Autosomal dominant leukoencephalopathy and subcortical ischemic stroke. A clinicopathological study.
We recently described an autosomal dominant syndrome characterized mainly by recurrent strokes and neuroimaging evidence of leukoencephalopathy. We now report the pathological findings in one of the affected subjects.
A 40-year-old woman experienced her first grand mal seizure in 1971. From 1983 on she suffered recurrent strokes, seizures, and psychiatric disturbances with depressions, manic episodes, and dementia. In 1988, after her fourth stroke, she became tetraplegic with a severe pseudobulbar palsy, and she died in 1990. Pathological examination disclosed a recent capsulolenticular hematoma, multiple small deep infarcts, a diffuse myelin loss and pallor of the hemispheric white matter, and a widespread vasculopathy of the small arteries penetrating the white matter. The arterial wall was markedly thickened with an extensive nonamyloid eosinophilic deposit in the media and reduplication of the internal elastic lamella.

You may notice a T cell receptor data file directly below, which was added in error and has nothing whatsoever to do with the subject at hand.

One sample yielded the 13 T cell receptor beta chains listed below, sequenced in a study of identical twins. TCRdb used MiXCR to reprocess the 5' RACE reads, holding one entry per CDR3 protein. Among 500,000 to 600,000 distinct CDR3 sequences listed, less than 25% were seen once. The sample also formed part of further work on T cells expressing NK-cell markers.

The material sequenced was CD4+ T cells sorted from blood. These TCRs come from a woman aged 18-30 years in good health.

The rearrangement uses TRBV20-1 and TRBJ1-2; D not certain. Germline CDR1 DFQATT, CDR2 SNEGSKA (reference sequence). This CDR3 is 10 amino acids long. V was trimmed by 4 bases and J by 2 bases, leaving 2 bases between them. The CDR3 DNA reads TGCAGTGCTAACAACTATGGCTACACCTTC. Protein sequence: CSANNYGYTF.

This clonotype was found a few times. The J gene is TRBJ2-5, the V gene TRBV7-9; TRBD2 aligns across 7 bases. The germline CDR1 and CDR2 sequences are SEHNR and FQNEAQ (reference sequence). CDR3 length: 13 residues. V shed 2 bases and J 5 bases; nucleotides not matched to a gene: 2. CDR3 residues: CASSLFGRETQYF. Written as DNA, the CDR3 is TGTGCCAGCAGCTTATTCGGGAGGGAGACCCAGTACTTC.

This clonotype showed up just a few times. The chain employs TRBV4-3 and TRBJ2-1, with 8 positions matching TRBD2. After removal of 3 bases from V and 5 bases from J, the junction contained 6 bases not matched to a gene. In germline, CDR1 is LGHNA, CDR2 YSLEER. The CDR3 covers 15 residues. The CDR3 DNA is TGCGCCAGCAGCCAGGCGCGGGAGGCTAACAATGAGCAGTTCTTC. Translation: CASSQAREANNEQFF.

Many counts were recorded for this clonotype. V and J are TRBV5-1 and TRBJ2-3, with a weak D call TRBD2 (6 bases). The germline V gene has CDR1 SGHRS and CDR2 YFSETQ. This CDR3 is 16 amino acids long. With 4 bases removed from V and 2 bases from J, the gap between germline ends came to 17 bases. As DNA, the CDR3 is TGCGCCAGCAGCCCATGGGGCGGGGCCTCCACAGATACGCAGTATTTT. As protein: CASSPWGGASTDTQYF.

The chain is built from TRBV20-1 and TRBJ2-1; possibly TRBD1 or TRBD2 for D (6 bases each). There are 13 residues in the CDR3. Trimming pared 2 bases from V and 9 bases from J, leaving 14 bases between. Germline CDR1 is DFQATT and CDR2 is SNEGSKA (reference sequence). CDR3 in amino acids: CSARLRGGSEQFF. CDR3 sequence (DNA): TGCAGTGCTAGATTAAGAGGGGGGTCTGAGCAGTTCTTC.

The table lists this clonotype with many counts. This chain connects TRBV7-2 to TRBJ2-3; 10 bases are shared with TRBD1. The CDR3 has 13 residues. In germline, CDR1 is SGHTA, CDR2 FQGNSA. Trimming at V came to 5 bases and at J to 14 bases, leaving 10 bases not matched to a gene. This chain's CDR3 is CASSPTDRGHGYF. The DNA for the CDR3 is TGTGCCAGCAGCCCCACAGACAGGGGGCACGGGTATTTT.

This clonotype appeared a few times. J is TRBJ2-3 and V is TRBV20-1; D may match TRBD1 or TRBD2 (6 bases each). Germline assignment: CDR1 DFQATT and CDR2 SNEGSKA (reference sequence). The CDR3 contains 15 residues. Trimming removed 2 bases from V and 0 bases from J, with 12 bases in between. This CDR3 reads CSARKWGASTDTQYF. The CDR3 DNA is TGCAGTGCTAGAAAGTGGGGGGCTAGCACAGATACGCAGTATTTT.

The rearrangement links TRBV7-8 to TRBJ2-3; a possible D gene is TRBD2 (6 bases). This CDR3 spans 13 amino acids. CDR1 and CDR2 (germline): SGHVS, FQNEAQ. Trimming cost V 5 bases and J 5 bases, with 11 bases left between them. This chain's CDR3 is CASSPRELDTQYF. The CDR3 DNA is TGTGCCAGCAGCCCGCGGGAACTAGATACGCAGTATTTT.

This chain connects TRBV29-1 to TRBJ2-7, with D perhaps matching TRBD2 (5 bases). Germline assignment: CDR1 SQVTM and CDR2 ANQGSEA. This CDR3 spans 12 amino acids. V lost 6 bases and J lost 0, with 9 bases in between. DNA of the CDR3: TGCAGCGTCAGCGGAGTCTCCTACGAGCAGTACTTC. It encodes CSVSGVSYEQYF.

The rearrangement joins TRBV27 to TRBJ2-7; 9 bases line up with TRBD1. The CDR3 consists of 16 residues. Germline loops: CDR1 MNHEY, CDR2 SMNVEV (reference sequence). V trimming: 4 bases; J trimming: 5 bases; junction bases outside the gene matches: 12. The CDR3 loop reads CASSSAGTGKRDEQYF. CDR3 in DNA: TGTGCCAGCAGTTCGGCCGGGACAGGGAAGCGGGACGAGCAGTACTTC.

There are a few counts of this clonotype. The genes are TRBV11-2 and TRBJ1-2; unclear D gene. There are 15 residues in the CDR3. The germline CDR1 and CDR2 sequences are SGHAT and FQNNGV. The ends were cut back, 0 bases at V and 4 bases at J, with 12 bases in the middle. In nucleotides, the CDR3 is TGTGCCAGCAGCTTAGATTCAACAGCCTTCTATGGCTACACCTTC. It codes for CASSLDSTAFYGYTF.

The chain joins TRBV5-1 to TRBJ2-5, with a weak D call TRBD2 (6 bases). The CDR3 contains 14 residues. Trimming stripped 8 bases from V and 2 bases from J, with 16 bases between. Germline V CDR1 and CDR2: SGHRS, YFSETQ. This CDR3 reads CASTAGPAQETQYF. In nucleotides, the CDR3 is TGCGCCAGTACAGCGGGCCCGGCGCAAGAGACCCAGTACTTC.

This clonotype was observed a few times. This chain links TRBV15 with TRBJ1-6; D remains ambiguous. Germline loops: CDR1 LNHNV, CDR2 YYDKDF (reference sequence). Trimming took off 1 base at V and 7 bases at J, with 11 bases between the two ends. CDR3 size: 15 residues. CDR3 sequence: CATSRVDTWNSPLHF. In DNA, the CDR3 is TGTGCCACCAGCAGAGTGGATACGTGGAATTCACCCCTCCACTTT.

The underlying lesion of this hereditary disorder is located in the small arteries and is of unknown etiology. It differs from arteriosclerotic and amyloid angiopathies but is similar to that described in some cases of hereditary multi-infarct dementia.
- Copyright © 1993 by American Heart Association